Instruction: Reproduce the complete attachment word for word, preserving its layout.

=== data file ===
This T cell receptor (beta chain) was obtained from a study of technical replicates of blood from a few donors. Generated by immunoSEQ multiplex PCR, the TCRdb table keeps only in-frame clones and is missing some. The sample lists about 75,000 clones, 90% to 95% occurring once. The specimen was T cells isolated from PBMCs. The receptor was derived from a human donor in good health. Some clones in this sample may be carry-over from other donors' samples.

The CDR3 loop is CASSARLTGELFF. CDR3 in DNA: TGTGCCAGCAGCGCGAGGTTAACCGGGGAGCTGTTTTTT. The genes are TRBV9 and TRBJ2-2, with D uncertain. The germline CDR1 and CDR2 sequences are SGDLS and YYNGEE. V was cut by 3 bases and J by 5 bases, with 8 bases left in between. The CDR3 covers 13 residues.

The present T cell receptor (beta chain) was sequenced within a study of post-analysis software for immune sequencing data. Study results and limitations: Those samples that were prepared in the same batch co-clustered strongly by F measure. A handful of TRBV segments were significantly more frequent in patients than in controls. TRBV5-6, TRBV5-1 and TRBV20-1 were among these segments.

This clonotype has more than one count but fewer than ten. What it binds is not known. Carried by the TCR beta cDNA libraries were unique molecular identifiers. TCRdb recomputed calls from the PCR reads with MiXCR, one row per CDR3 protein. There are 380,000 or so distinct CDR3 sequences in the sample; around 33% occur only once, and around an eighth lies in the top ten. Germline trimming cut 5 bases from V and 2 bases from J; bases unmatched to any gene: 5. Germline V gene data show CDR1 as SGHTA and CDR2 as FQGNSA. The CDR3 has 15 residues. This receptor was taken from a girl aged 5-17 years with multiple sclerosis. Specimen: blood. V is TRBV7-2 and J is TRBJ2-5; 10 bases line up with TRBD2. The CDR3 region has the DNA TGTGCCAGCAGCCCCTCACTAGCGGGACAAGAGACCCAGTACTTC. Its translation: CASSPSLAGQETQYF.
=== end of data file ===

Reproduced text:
This T cell receptor (beta chain) was obtained from a study of technical replicates of blood from a few donors. Generated by immunoSEQ multiplex PCR, the TCRdb table keeps only in-frame clones and is missing some. The sample lists about 75,000 clones, 90% to 95% occurring once. The specimen was T cells isolated from PBMCs. The receptor was derived from a human donor in good health. Some clones in this sample may be carry-over from other donors' samples.

The CDR3 loop is CASSARLTGELFF. CDR3 in DNA: TGTGCCAGCAGCGCGAGGTTAACCGGGGAGCTGTTTTTT. The genes are TRBV9 and TRBJ2-2, with D uncertain. The germline CDR1 and CDR2 sequences are SGDLS and YYNGEE. V was cut by 3 bases and J by 5 bases, with 8 bases left in between. The CDR3 covers 13 residues.

The present T cell receptor (beta chain) was sequenced within a study of post-analysis software for immune sequencing data. Study results and limitations: Those samples that were prepared in the same batch co-clustered strongly by F measure. A handful of TRBV segments were significantly more frequent in patients than in controls. TRBV5-6, TRBV5-1 and TRBV20-1 were among these segments.

This clonotype has more than one count but fewer than ten. What it binds is not known. Carried by the TCR beta cDNA libraries were unique molecular identifiers. TCRdb recomputed calls from the PCR reads with MiXCR, one row per CDR3 protein. There are 380,000 or so distinct CDR3 sequences in the sample; around 33% occur only once, and around an eighth lies in the top ten. Germline trimming cut 5 bases from V and 2 bases from J; bases unmatched to any gene: 5. Germline V gene data show CDR1 as SGHTA and CDR2 as FQGNSA. The CDR3 has 15 residues. This receptor was taken from a girl aged 5-17 years with multiple sclerosis. Specimen: blood. V is TRBV7-2 and J is TRBJ2-5; 10 bases line up with TRBD2. The CDR3 region has the DNA TGTGCCAGCAGCCCCTCACTAGCGGGACAAGAGACCCAGTACTTC. Its translation: CASSPSLAGQETQYF.